Two Georgia prosecutors have rejected calls to take them off their election case against Donald Trump after acknowledging they had a relationship.
Fulton County District Attorney Fani Willis said conflict of interest claims were “salacious” and in “bad faith”.
Nathan Wade, an outside prosecutor Ms Willis appointed to the case, said in an affidavit the pair had “developed a personal relationship” in 2022.
Mr Trump and co-defendants want them disqualified from the case.
Friday’s filings were the first time the two prosecutors publicly acknowledged their relationship.
One of Mr Trump’s co-defendants, Mike Roman, has alleged the two prosecutors had an improper relationship and benefitted financially from the arrangement.
The accusations threaten to undermine the prosecution of the former president and his allies for an alleged conspiracy to reverse Georgia’s 2020 election results.
The former president seized on the admission, writing on Truth Social on Friday that “by going after the most high level person… she was able to get her ‘lover’ much more money”.
In her filing, Ms Willis argues that they do not meet the threshold for disqualification under Georgia state law.
She has asked Judge Scott McAfee, who is overseeing the case, to reject legal efforts by defendants to remove her.
“The motions attempt to cobble together entirely unremarkable circumstances of special prosecutor Wade’s appointment with completely irrelevant allegations about his personal family life into a manufactured conflict of interest on the part of the district attorney,” she writes. “The effort must fail.”
The judge has scheduled a hearing for 15 February to address the claims.
In his affidavit, Mr Wade denied that his compensation for working on the case was shared with Ms Willis.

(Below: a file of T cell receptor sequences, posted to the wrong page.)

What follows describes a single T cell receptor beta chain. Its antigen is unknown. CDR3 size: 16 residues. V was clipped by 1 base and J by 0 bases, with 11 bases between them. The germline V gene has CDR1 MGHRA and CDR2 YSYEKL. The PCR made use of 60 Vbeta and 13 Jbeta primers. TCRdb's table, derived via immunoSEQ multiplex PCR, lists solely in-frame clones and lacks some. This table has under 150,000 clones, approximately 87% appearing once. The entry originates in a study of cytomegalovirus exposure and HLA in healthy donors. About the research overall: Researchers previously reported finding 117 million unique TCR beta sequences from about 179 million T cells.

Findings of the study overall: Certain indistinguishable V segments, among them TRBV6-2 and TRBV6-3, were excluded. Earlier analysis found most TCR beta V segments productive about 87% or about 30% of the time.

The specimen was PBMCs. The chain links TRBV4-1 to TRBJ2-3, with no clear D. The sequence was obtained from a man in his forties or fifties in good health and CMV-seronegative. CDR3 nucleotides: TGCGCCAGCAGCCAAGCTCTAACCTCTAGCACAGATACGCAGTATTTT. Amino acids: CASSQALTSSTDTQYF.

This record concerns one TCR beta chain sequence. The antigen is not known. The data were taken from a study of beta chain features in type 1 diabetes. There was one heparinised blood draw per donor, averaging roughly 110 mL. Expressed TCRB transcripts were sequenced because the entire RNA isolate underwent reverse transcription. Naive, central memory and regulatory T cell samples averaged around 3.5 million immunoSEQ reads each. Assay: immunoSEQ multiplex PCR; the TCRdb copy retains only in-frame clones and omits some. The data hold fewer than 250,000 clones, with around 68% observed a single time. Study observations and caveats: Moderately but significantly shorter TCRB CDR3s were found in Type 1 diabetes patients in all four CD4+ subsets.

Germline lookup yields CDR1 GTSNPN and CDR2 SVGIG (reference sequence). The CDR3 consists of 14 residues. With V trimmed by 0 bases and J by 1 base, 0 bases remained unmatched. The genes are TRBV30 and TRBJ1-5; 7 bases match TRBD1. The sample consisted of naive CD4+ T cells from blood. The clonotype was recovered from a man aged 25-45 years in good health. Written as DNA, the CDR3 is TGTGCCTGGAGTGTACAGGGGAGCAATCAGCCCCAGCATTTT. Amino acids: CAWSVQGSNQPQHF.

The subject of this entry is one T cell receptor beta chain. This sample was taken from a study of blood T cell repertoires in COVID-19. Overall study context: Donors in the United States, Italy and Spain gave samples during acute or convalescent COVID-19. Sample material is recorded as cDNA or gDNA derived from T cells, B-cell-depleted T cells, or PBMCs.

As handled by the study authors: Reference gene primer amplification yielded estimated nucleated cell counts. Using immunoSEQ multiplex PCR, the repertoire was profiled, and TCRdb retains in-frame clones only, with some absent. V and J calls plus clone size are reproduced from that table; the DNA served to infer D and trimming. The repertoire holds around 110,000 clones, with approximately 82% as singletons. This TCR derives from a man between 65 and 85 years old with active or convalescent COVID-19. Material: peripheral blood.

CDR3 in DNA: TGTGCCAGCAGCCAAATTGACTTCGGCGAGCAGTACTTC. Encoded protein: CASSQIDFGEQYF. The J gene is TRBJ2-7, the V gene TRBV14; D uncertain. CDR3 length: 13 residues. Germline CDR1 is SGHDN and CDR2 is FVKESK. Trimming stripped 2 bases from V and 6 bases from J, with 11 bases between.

He said he never cohabitated, shared household expenses, or shared a joint account with Ms Willis. Mr Wade also said “expenses for personal travel were roughly divided equally between us”, and that they used personal funds for such expenses.
Ms Willis brought Mr Wade on board the investigation as a special prosecutor in 2021. Shortly afterwards, Mr Wade filed for divorce from his wife of two decades.
In January court filings, Mr Roman accused Mr Wade and Ms Willis of financially benefitting from an “improper, clandestine personal relationship”.
He alleged Mr Wade profited “significantly” at “the expense of the taxpayers” and, by extension, so did Ms Willis. The filing accuses them of taking lavish trips together.
The document does not provide concrete evidence of these claims.
Mr Trump and another co-defendant, Bob Cheeley, have since joined Mr Roman’s motion to disqualify the district attorney.
The defendants’ allegations have played out in tandem with Mr Wade’s divorce proceedings. His ex-wife, Joycelyn Wade, had filed a subpoena for Ms Willis to testify in their divorce.
The Wades settled their divorce on 30 January, shortly before a scheduled hearing.
If Mr Roman’s efforts succeed, it would deal a serious blow to Ms Willis’ case.
“A disqualification poses a real danger to the work done by the Fulton County DA’s Office,” Anthony Michael Kreis, a professor at Georgia State University College of Law, told the BBC.
The legal threshold to successfully remove Ms Willis and her office from the case over a conflict of interest is high, he said.
But if the defendants were successful, the entire Fulton County District Attorney’s office would have to be removed from the case and another office appointed in their place, Prof Kreis said.
In that scenario, “it is possible that the trials proceed without any noticeable shifts in strategy,” he said. “Or the new prosecutor could make light plea deals or even give up on the endeavour entirely.”